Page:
61KM TO GO
After dangling out front for a couple of kilometres, Gianni Vermeersch’s tactically questionable solo attack soon triggers the race’s next action. Rowe, Trentin and Küng are the first to bridge across to the lone leader (and van der Poel’s team-mate), followed by AG2R-La Mondiale’s Alexis Gougeard. Mike Teunissen’s presence in the reduced peloton handily allows Jumbo-Visma to fire the Tour de France stage winner up the road instead of van Aert. Pedersen bridges across with Florian Vermeesch (Lotto Soudal, no relation to Gianni), before 2012 Omloop Het Nieuwsblad victor Sep Vanmarcke (EF Pro Cycling) completes the nine-man group.
In my analysis of Liège-Bastogne-Liège last Sunday, I criticised Julian Alaphilippe for putting his nose in the wind too often too far out from the finish. Highlighting some of the differences in racing between the Ardennes and cobbled Classics, it’s worth noting that of those in this breakaway group, three of them (Pedersen, Trentin and Küng) went on to finish in the top five. Today’s TV broadcast notably showed UAE-Team Emirates DS Allan Peiper telling his riders over the radio not to worry about making big efforts this far out. “You don’t need to save energy – you’ll save energy later by being in front,” he said, referring to the constant fighting for position on the narrow climbs and small roads that feature throughout this race.
At the start of the second Kemmelberg ascent (53 kilometres to go), their advantage was a little over a minute. At the foot of the Baneberg some 13 kilometres later, the gap was just 17 seconds. This significant reduction in time was largely the result of another van Aert attack, this time on the Kemmelberg, which formed a seven-rider chase group. Handily for Deceuninck, Sénéchal and Kasper Asgreen both made it on the right side of this selection. The Belgian team’s hand became even stronger when Yves Lampaert, the two-time Dwars door Vlaandern winner, made it across with 48 kilometres remaining.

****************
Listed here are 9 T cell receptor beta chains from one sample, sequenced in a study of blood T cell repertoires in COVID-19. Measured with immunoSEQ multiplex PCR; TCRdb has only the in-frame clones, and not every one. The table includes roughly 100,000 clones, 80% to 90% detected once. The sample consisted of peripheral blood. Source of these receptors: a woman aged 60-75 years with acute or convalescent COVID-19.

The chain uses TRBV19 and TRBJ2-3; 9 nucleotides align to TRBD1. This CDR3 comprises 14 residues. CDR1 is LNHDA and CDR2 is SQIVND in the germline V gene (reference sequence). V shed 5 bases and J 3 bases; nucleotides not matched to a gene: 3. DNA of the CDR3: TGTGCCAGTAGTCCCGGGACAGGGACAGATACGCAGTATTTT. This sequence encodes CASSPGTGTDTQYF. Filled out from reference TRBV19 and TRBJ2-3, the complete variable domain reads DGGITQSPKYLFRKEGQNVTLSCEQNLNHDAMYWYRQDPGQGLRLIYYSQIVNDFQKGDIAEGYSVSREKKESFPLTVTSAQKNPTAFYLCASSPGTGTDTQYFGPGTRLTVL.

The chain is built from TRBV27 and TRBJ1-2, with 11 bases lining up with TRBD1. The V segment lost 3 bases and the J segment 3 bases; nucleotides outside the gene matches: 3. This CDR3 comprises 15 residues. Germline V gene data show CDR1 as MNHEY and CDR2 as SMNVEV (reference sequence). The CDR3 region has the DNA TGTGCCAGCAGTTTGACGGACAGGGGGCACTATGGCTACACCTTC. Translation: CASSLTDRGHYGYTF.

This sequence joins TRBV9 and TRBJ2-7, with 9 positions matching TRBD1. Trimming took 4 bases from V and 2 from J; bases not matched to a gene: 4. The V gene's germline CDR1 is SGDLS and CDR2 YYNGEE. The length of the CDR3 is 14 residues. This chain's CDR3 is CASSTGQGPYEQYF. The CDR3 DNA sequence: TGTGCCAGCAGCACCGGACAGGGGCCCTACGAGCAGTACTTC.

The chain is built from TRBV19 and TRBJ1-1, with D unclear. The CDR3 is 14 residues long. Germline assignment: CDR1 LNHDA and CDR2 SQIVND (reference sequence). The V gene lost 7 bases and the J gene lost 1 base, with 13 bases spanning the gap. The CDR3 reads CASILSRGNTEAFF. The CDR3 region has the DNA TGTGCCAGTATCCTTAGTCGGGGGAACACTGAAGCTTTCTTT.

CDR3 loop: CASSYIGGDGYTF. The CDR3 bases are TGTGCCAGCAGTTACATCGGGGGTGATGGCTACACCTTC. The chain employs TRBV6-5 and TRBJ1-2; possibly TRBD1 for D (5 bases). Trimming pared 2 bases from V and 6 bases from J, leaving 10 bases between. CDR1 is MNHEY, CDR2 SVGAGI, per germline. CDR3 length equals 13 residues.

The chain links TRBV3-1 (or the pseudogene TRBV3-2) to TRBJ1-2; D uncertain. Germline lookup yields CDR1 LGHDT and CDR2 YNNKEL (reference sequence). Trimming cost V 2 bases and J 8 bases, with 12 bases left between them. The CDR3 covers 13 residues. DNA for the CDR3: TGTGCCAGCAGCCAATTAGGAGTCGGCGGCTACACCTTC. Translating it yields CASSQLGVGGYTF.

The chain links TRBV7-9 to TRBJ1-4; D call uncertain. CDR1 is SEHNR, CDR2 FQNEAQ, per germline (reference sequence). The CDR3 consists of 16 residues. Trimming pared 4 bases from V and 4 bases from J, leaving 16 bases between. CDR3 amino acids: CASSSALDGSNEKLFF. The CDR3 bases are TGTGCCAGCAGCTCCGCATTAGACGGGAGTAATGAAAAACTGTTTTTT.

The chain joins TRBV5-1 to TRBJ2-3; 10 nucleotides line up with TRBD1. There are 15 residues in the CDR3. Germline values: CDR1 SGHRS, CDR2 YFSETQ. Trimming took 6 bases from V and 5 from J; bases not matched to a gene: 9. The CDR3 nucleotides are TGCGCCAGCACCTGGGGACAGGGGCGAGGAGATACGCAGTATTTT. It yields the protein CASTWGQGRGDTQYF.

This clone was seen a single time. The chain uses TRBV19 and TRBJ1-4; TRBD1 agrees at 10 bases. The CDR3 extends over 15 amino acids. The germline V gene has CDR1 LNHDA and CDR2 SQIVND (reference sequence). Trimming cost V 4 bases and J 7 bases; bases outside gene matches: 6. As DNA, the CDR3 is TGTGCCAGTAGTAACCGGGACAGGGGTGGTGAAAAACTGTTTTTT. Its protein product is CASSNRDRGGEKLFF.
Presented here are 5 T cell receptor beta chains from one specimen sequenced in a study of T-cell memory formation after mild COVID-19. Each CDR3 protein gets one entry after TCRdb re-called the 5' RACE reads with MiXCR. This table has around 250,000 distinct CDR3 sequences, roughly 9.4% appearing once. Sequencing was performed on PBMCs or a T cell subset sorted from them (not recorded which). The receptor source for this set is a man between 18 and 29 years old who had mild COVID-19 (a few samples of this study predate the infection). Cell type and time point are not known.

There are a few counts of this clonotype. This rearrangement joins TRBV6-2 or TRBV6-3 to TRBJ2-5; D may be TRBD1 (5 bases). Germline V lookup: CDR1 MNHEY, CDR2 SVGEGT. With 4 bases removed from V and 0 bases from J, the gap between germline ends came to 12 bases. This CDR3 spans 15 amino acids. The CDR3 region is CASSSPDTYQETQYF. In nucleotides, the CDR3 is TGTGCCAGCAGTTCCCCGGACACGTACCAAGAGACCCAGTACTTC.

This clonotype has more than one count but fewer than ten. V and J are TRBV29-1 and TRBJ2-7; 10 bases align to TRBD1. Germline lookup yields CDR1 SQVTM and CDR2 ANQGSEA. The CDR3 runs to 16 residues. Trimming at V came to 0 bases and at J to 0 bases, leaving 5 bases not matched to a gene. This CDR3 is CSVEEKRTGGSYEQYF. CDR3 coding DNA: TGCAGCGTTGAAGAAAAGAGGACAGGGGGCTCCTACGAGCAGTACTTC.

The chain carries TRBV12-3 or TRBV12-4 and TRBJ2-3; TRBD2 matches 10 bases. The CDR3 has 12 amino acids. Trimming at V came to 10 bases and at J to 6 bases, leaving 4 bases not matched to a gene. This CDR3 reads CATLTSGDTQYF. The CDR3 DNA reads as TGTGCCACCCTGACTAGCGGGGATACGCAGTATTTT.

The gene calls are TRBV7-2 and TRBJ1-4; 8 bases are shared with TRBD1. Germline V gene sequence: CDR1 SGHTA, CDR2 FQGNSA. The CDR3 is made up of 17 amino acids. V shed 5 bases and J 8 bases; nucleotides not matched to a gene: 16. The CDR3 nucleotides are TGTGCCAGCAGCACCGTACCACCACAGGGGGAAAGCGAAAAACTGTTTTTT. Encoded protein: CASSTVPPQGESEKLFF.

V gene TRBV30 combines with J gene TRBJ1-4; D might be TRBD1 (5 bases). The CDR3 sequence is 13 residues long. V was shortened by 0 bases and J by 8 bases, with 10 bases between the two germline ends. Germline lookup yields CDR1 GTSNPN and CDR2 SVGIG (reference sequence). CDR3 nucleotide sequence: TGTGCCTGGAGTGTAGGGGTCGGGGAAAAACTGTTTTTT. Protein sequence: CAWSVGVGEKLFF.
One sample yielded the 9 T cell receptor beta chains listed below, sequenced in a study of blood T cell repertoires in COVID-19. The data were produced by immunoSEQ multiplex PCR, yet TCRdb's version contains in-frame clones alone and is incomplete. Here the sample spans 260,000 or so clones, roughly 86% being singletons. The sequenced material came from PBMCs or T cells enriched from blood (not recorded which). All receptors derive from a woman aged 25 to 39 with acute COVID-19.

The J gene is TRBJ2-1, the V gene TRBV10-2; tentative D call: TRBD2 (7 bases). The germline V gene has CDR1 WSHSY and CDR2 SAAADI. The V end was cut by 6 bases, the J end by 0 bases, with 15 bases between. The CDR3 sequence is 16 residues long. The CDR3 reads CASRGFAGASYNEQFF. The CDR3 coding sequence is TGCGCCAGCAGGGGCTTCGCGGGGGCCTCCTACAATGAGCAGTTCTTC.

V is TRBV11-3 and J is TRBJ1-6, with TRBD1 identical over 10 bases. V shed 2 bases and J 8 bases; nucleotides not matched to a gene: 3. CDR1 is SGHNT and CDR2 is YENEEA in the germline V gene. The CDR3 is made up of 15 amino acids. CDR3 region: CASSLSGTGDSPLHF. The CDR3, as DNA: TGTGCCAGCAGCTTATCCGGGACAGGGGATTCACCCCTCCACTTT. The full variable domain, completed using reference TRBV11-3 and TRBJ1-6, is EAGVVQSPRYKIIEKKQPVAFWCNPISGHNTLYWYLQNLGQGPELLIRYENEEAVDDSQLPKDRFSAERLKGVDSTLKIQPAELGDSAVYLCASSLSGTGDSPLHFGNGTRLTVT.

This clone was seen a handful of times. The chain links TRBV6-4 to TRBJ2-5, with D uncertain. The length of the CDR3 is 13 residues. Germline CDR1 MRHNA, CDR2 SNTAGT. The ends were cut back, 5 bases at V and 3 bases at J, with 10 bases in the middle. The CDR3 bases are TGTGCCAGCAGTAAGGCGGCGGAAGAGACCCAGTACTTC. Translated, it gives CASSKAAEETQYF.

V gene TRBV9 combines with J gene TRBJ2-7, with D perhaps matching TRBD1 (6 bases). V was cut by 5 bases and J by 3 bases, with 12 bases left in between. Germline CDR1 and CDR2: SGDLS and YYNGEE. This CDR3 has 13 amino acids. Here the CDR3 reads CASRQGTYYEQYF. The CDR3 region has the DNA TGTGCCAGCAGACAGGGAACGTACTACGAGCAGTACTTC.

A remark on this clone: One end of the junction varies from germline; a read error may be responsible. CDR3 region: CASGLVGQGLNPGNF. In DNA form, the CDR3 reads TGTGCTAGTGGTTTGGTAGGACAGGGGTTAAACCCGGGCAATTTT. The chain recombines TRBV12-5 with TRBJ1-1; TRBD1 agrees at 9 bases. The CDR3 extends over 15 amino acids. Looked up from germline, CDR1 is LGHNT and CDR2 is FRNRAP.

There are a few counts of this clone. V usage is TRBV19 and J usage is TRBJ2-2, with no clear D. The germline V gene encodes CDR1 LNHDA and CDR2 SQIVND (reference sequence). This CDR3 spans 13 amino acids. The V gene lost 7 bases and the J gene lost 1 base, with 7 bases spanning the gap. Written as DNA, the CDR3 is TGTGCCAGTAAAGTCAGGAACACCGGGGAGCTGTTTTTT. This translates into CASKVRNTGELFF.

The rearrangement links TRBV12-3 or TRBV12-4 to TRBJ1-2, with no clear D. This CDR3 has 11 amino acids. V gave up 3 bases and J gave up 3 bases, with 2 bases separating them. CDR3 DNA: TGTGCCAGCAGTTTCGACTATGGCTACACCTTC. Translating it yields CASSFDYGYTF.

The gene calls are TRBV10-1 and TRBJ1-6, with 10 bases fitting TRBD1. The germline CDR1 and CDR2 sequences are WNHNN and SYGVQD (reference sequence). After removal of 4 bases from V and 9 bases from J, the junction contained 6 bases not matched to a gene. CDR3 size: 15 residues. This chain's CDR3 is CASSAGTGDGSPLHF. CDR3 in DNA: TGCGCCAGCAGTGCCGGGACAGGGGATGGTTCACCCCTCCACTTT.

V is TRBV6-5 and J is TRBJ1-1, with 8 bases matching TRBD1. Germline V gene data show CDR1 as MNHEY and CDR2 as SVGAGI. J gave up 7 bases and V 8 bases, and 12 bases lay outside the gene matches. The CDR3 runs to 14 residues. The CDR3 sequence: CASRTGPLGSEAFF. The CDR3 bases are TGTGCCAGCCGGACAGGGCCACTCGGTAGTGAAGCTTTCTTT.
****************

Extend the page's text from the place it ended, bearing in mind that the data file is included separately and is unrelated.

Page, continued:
34KM TO GO
Küng and Trentin lead the break over the top of the Kemmelberg for the final time (albeit the sole ascent of the climb from its tougher Ossuaire side), before the Swiss time trial specialist goes solo on the descent. Behind, the van Aert chase group bridge across to the remnants of the break.
The chasers sensibly leave Küng hanging out front; his advantage hovers around the 10-second mark for most of his time in the race lead. Van der Poel loses an invaluable tactical option when Vermeersch touches a wheel and crashes heavily with 31 kilometres remaining. The merger of the two groups on the Kemmelberg also swung the race away from Deceuninck a little: Lotto (John Degenkolb and Florian Vermeersch), Jumbo-Visma (van Aert and Teunissen) and EF (Alberto Bettiol and Vanmarcke) also now had two riders in contention. Kung is eventually caught 26 kilometres out from the finish.